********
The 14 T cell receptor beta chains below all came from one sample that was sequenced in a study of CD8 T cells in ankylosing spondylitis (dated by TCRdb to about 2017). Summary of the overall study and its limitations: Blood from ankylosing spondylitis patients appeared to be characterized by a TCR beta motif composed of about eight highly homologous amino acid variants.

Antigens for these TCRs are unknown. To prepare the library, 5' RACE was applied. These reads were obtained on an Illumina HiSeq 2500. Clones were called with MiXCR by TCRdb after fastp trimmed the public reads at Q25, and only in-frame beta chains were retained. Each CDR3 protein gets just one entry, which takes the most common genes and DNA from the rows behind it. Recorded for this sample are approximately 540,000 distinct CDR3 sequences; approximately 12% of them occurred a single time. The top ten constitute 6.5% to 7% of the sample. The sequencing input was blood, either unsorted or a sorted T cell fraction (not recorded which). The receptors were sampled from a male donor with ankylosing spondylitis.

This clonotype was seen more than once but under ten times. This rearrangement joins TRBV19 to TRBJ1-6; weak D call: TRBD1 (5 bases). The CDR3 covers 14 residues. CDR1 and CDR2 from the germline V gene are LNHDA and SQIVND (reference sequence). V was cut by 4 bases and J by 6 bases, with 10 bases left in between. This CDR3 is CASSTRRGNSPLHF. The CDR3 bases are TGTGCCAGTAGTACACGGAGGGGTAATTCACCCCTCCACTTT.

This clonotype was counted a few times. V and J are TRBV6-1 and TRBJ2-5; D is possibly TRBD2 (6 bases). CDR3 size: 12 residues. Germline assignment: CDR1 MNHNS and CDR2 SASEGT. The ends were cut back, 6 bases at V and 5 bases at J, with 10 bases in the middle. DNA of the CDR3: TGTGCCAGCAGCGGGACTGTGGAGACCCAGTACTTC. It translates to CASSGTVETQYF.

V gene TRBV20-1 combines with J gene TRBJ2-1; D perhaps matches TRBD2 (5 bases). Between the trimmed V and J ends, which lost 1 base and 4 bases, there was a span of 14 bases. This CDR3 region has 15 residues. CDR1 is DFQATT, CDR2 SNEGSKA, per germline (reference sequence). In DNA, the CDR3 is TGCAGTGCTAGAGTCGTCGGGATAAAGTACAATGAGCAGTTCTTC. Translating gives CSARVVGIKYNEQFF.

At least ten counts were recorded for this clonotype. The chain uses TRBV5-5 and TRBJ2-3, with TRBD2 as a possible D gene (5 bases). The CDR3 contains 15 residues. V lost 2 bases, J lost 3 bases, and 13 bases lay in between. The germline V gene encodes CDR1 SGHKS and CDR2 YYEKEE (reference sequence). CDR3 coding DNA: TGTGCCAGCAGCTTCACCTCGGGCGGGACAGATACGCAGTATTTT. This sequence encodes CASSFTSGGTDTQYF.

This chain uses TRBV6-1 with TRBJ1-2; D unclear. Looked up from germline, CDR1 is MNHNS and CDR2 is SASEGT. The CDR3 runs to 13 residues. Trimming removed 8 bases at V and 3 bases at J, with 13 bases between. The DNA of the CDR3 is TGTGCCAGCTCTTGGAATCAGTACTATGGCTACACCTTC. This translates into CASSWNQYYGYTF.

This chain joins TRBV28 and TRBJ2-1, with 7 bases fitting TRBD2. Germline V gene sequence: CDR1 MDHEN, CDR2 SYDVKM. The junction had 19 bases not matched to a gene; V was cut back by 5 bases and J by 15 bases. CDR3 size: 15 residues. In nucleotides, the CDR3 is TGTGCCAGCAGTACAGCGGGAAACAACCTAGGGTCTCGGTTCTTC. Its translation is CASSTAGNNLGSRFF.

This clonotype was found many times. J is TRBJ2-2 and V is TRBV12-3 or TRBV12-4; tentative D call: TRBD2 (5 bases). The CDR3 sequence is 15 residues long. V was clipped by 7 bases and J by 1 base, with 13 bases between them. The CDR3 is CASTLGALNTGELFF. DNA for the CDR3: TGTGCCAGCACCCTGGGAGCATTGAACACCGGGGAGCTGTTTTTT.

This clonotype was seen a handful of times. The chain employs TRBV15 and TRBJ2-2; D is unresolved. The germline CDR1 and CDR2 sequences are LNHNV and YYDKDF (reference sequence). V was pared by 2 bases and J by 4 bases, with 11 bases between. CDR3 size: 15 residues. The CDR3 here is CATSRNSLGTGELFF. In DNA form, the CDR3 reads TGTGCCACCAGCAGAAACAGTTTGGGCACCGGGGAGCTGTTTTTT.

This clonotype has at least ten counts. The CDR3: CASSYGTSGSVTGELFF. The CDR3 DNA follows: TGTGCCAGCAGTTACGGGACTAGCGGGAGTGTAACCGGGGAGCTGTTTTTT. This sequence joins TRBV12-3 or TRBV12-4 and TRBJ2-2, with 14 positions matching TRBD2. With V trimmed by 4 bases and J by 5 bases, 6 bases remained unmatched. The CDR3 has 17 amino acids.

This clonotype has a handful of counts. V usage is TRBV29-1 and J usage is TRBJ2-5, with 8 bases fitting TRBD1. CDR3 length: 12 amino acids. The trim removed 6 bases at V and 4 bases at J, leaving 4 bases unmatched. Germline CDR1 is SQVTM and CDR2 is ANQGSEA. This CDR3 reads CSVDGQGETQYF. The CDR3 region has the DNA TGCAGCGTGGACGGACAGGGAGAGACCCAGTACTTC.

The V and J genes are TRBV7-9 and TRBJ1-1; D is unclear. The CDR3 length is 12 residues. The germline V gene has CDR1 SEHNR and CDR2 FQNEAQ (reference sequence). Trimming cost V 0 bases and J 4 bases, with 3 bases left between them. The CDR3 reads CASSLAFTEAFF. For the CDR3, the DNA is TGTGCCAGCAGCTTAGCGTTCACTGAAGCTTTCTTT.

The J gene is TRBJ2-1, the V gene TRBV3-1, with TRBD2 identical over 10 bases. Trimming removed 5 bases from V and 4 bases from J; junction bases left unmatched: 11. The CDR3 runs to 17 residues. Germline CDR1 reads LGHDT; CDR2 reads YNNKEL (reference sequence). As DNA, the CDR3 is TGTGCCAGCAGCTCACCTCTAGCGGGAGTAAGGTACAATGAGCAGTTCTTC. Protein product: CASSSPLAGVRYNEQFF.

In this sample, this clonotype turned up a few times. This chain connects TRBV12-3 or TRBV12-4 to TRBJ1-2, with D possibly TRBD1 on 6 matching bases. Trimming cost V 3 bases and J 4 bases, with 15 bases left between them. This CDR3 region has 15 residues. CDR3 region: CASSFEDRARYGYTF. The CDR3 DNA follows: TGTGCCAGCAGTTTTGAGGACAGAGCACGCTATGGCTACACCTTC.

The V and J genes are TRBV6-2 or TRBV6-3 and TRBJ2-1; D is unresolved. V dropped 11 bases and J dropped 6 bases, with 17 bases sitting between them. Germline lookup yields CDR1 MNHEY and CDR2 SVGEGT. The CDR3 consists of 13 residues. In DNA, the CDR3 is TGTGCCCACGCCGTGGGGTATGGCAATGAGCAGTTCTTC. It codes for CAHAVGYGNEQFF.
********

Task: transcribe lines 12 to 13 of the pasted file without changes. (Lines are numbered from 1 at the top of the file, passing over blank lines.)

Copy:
This clonotype has a handful of counts. V usage is TRBV29-1 and J usage is TRBJ2-5, with 8 bases fitting TRBD1. CDR3 length: 12 amino acids. The trim removed 6 bases at V and 4 bases at J, leaving 4 bases unmatched. Germline CDR1 is SQVTM and CDR2 is ANQGSEA. This CDR3 reads CSVDGQGETQYF. The CDR3 region has the DNA TGCAGCGTGGACGGACAGGGAGAGACCCAGTACTTC.

The V and J genes are TRBV7-9 and TRBJ1-1; D is unclear. The CDR3 length is 12 residues. The germline V gene has CDR1 SEHNR and CDR2 FQNEAQ (reference sequence). Trimming cost V 0 bases and J 4 bases, with 3 bases left between them. The CDR3 reads CASSLAFTEAFF. For the CDR3, the DNA is TGTGCCAGCAGCTTAGCGTTCACTGAAGCTTTCTTT.